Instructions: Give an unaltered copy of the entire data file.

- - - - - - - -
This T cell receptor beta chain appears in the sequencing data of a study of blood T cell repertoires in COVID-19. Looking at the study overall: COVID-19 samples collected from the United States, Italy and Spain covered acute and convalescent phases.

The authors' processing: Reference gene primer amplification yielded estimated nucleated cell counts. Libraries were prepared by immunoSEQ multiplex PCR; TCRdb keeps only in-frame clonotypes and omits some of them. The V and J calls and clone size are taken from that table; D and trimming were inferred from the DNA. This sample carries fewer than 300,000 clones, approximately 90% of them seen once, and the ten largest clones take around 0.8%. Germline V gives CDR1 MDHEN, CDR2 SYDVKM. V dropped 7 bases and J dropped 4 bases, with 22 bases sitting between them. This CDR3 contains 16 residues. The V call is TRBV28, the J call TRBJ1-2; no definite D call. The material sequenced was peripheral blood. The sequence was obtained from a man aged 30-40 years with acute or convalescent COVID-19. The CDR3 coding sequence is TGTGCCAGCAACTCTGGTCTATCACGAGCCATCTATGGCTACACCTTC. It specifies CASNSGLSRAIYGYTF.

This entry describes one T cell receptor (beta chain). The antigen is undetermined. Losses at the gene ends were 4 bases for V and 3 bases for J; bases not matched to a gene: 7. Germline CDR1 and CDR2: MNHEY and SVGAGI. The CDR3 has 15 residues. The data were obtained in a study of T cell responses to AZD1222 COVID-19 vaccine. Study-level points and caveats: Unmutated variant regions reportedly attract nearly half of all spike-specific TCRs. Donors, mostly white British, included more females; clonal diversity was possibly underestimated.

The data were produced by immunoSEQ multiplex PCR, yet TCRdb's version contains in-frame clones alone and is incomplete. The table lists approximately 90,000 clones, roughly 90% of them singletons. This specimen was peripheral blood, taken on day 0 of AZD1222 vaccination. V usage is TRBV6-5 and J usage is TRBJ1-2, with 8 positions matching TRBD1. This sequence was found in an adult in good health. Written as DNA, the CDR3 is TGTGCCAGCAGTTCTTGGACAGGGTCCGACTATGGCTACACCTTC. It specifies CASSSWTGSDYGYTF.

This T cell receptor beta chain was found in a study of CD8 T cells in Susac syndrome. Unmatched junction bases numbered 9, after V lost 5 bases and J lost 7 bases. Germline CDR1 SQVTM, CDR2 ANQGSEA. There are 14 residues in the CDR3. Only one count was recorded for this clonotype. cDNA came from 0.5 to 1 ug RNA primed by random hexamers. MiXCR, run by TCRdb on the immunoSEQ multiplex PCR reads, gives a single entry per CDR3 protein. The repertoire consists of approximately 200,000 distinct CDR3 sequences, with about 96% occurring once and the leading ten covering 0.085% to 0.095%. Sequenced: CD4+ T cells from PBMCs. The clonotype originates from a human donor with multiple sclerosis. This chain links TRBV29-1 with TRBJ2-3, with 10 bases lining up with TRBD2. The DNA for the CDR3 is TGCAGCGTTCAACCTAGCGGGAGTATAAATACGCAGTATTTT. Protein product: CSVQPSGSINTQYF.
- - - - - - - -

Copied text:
This T cell receptor beta chain appears in the sequencing data of a study of blood T cell repertoires in COVID-19. Looking at the study overall: COVID-19 samples collected from the United States, Italy and Spain covered acute and convalescent phases.

The authors' processing: Reference gene primer amplification yielded estimated nucleated cell counts. Libraries were prepared by immunoSEQ multiplex PCR; TCRdb keeps only in-frame clonotypes and omits some of them. The V and J calls and clone size are taken from that table; D and trimming were inferred from the DNA. This sample carries fewer than 300,000 clones, approximately 90% of them seen once, and the ten largest clones take around 0.8%. Germline V gives CDR1 MDHEN, CDR2 SYDVKM. V dropped 7 bases and J dropped 4 bases, with 22 bases sitting between them. This CDR3 contains 16 residues. The V call is TRBV28, the J call TRBJ1-2; no definite D call. The material sequenced was peripheral blood. The sequence was obtained from a man aged 30-40 years with acute or convalescent COVID-19. The CDR3 coding sequence is TGTGCCAGCAACTCTGGTCTATCACGAGCCATCTATGGCTACACCTTC. It specifies CASNSGLSRAIYGYTF.

This entry describes one T cell receptor (beta chain). The antigen is undetermined. Losses at the gene ends were 4 bases for V and 3 bases for J; bases not matched to a gene: 7. Germline CDR1 and CDR2: MNHEY and SVGAGI. The CDR3 has 15 residues. The data were obtained in a study of T cell responses to AZD1222 COVID-19 vaccine. Study-level points and caveats: Unmutated variant regions reportedly attract nearly half of all spike-specific TCRs. Donors, mostly white British, included more females; clonal diversity was possibly underestimated.

The data were produced by immunoSEQ multiplex PCR, yet TCRdb's version contains in-frame clones alone and is incomplete. The table lists approximately 90,000 clones, roughly 90% of them singletons. This specimen was peripheral blood, taken on day 0 of AZD1222 vaccination. V usage is TRBV6-5 and J usage is TRBJ1-2, with 8 positions matching TRBD1. This sequence was found in an adult in good health. Written as DNA, the CDR3 is TGTGCCAGCAGTTCTTGGACAGGGTCCGACTATGGCTACACCTTC. It specifies CASSSWTGSDYGYTF.

This T cell receptor beta chain was found in a study of CD8 T cells in Susac syndrome. Unmatched junction bases numbered 9, after V lost 5 bases and J lost 7 bases. Germline CDR1 SQVTM, CDR2 ANQGSEA. There are 14 residues in the CDR3. Only one count was recorded for this clonotype. cDNA came from 0.5 to 1 ug RNA primed by random hexamers. MiXCR, run by TCRdb on the immunoSEQ multiplex PCR reads, gives a single entry per CDR3 protein. The repertoire consists of approximately 200,000 distinct CDR3 sequences, with about 96% occurring once and the leading ten covering 0.085% to 0.095%. Sequenced: CD4+ T cells from PBMCs. The clonotype originates from a human donor with multiple sclerosis. This chain links TRBV29-1 with TRBJ2-3, with 10 bases lining up with TRBD2. The DNA for the CDR3 is TGCAGCGTTCAACCTAGCGGGAGTATAAATACGCAGTATTTT. Protein product: CSVQPSGSINTQYF.